NASA’s InSight probe successfully lands on Mars
NASA has successfully landed its InSight probe on Mars, ending a six-year gap since a human object last touched down on the Red Planet.
The ‘Interior Exploration using Seismic Investigators, Geodesy and Heat Transport’ craft, or InSight for short, safely landed on Mars’ surface on Monday, 26 November. NASA received a confirmation signal to say it had touched down, drawing its 300 million mile journey to a close after seven months of travelling through space following its 5 May launch.
Landing on Mars is no mean feat, with only 40% of missions to the Red Planet successfully completing the trip in one piece. At the relief of NASA engineers and researchers, InSight found itself inside this 40% after successfully navigating its way through Mars’ atmosphere in a six-and-a-half minute, 12,300mph descent. It safely touched down near the Martian equator at the Elysium Planitia, a smooth expanse of lava charmingly referred to as the biggest parking lot on Mars.
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InSight’s two-year mission is to explore the interior of Mars, hopefully teaching us about the makeup of rocky planets and possibly how our own planet formed. We currently only know large quantities of data about one rocky planet, Earth. This means InSight’s findings might allow us to make comparisons between our planet and another, and will also assist in discovering Earth-like exo-planets with greater accuracy.
InSight has already successfully deployed its solar panels, which will be used throughout the mission to provide InSight with power. Two days after touchdown InSight will deploy its robotic arm, allowing it to take pictures of the surrounding area. However, the primary focus is towards drilling, claims InSight principal investigator Bruce Banerdt of NASA’s Jet Propulsion Laboratory (JPL).
After the first images are received from InSight, “our engineering and science teams will hit the ground running,” Banerdt said. He’s hopeful to have deployed the main science instruments, the Seismic Experiment for Interior Structure (SEIS) and Heat Flow and Physical Properties Package (HP3), within two or three months of the landing.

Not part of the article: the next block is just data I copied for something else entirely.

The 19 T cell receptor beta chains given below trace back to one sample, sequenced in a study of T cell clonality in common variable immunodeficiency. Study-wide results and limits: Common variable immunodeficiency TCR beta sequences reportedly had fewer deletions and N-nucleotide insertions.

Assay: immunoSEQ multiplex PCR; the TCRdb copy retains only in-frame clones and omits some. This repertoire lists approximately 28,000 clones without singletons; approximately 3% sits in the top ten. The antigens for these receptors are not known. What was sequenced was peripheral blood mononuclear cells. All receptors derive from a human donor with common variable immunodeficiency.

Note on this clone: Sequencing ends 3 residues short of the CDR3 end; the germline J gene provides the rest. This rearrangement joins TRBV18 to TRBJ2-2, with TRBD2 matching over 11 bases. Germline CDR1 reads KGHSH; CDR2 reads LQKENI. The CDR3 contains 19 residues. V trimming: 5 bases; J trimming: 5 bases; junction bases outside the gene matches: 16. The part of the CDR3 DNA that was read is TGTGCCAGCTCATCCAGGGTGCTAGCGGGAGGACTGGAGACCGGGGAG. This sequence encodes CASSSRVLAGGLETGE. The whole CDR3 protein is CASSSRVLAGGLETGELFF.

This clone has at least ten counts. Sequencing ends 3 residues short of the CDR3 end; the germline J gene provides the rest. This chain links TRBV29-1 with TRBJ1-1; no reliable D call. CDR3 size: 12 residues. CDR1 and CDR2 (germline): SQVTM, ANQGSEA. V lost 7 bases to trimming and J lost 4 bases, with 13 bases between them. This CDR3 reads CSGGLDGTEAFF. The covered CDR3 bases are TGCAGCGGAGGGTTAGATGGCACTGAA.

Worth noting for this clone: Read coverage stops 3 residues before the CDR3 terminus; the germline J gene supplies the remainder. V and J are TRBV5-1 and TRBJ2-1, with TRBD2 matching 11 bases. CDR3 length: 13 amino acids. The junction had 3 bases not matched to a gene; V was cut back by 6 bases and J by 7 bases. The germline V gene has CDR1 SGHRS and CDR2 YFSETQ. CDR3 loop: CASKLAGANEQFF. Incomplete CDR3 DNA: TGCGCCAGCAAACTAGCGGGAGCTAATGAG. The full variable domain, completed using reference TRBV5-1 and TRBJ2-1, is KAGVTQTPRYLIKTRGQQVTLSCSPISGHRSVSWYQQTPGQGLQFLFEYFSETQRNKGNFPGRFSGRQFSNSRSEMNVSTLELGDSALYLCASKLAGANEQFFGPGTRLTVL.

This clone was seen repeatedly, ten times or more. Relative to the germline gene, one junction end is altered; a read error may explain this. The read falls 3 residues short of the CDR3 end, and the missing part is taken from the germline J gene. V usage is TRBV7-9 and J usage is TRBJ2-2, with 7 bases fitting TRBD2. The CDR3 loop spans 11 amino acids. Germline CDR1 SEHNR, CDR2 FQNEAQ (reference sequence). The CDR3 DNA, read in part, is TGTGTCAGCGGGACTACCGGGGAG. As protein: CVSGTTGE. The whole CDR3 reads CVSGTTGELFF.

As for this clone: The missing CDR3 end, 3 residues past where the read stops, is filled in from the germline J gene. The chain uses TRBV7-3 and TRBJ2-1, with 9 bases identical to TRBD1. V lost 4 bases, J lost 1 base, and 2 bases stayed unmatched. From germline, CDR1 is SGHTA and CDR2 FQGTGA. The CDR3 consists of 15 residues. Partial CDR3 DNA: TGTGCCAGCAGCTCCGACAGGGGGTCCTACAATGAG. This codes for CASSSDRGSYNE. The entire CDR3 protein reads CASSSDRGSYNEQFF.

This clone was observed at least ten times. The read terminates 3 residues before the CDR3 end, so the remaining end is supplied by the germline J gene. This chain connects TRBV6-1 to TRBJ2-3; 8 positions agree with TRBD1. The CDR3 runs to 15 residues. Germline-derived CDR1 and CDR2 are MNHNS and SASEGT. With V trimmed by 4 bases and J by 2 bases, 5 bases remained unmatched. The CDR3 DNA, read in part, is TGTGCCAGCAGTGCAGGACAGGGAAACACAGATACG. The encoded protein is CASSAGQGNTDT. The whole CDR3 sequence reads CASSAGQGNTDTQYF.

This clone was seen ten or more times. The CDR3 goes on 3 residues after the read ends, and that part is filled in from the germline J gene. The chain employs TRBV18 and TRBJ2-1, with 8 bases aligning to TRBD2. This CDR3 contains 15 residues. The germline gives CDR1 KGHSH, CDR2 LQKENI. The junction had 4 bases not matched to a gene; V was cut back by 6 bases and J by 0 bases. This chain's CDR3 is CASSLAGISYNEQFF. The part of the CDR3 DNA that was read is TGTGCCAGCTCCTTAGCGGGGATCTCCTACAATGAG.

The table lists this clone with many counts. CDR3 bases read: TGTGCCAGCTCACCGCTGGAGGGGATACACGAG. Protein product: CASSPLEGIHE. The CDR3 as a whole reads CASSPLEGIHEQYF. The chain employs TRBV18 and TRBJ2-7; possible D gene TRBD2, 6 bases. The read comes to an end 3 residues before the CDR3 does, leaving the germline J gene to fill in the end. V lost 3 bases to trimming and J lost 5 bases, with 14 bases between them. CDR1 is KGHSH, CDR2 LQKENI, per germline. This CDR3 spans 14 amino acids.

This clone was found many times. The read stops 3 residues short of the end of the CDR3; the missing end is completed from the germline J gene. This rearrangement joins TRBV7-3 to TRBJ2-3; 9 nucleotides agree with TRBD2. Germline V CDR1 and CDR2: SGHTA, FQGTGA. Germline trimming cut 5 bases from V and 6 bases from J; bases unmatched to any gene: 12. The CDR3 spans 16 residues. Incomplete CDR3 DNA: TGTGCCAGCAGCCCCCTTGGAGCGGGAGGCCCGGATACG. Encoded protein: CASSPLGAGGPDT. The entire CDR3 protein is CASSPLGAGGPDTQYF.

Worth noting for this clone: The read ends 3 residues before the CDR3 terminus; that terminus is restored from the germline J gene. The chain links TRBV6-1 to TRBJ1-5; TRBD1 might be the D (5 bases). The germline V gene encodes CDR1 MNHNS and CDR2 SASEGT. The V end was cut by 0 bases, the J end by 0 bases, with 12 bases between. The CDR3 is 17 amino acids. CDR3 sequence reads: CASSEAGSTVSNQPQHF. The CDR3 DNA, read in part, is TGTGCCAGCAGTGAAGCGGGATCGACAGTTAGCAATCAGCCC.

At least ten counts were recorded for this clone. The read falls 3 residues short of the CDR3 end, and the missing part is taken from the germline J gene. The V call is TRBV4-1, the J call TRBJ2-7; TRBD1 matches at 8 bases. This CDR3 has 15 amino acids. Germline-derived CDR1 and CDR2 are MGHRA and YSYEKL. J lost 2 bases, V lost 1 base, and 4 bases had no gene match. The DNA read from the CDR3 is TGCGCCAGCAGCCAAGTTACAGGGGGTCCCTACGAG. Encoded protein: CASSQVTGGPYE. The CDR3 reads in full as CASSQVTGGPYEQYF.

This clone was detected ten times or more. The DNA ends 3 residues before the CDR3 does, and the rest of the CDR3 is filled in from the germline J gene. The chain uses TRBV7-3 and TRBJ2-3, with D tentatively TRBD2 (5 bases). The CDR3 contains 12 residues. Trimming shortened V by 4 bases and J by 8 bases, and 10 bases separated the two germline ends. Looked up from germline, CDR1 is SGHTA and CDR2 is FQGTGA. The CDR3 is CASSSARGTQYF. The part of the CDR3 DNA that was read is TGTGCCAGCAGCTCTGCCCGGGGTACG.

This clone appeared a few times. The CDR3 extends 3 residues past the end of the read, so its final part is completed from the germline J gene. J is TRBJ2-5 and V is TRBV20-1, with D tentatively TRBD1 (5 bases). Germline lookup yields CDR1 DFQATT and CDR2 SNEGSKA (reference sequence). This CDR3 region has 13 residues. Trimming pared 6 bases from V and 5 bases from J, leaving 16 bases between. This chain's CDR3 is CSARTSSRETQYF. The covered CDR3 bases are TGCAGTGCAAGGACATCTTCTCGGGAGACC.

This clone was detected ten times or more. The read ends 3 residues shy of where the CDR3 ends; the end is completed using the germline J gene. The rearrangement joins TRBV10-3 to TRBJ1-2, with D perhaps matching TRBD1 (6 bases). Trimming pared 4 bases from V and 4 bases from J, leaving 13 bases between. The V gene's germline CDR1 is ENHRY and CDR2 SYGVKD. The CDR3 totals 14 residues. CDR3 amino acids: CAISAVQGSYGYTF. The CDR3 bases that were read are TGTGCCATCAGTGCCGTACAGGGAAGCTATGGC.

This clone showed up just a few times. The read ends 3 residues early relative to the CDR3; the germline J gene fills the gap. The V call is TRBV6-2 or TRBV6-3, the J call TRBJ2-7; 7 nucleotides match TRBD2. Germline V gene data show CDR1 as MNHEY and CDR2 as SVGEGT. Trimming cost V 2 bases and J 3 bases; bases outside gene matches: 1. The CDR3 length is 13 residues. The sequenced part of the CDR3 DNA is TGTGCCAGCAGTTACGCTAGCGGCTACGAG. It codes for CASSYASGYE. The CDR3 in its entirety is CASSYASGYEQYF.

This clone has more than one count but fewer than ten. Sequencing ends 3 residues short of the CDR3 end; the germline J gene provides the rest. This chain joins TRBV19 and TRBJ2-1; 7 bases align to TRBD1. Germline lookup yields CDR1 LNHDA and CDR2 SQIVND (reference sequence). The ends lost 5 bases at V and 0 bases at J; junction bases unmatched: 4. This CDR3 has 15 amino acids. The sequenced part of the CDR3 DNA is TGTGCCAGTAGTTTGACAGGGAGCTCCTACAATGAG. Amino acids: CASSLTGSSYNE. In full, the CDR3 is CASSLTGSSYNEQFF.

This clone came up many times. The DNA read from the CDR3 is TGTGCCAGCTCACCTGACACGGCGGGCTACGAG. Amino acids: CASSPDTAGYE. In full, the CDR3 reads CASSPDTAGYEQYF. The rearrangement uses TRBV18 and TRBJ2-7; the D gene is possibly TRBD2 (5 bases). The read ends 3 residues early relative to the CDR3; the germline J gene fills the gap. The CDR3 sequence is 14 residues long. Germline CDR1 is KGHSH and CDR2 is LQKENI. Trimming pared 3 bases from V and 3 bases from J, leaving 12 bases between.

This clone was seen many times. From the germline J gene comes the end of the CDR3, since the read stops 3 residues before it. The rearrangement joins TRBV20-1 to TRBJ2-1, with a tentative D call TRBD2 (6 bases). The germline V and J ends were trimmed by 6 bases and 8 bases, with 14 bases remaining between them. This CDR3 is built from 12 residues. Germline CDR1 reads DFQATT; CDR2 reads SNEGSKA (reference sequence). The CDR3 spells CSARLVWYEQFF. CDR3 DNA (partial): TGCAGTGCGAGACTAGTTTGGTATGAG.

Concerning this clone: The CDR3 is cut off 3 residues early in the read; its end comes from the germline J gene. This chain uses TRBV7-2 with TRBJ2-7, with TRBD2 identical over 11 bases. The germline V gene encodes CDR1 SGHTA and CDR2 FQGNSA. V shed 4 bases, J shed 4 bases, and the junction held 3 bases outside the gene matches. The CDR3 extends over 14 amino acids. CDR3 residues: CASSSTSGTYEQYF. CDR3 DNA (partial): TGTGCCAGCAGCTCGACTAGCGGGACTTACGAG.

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InSight wasn’t the only success for NASA on Monday. Alongside InSight was the Mars Cube One (MarCO) mission. This mission consisted of sending two suitcase-sized spacecraft, named CubeSats, into deep space for the first time. Similar to signal boosters for your home Wi-Fi, CubeSats are data-relay units designed to provide the potential for new communication capabilities with Earth. It was thanks to these that InSight was able to send confirmation of its landing.
Although JPL manages InSight for NASA, this mission marked a rare moment of humanity coming together. Institutes from France, Germany, the UK, Switzerland and Spain all helped get InSight to Mars in various ways, from research contributions to the provision of the SEIS and HP3 instruments.
It’s believed that Mars and Earth began their time as celestial bodies together 4.5 billion years ago. Both are thought to be made of the same primordial stuff yet, despite this, they’ve led starkly different paths. If InSight can begin to explain why this happened, and just what it could mean for our home planet, then NASA administrator Jim Bridestine’s comment of “the best of NASA is yet to come” could well ring true.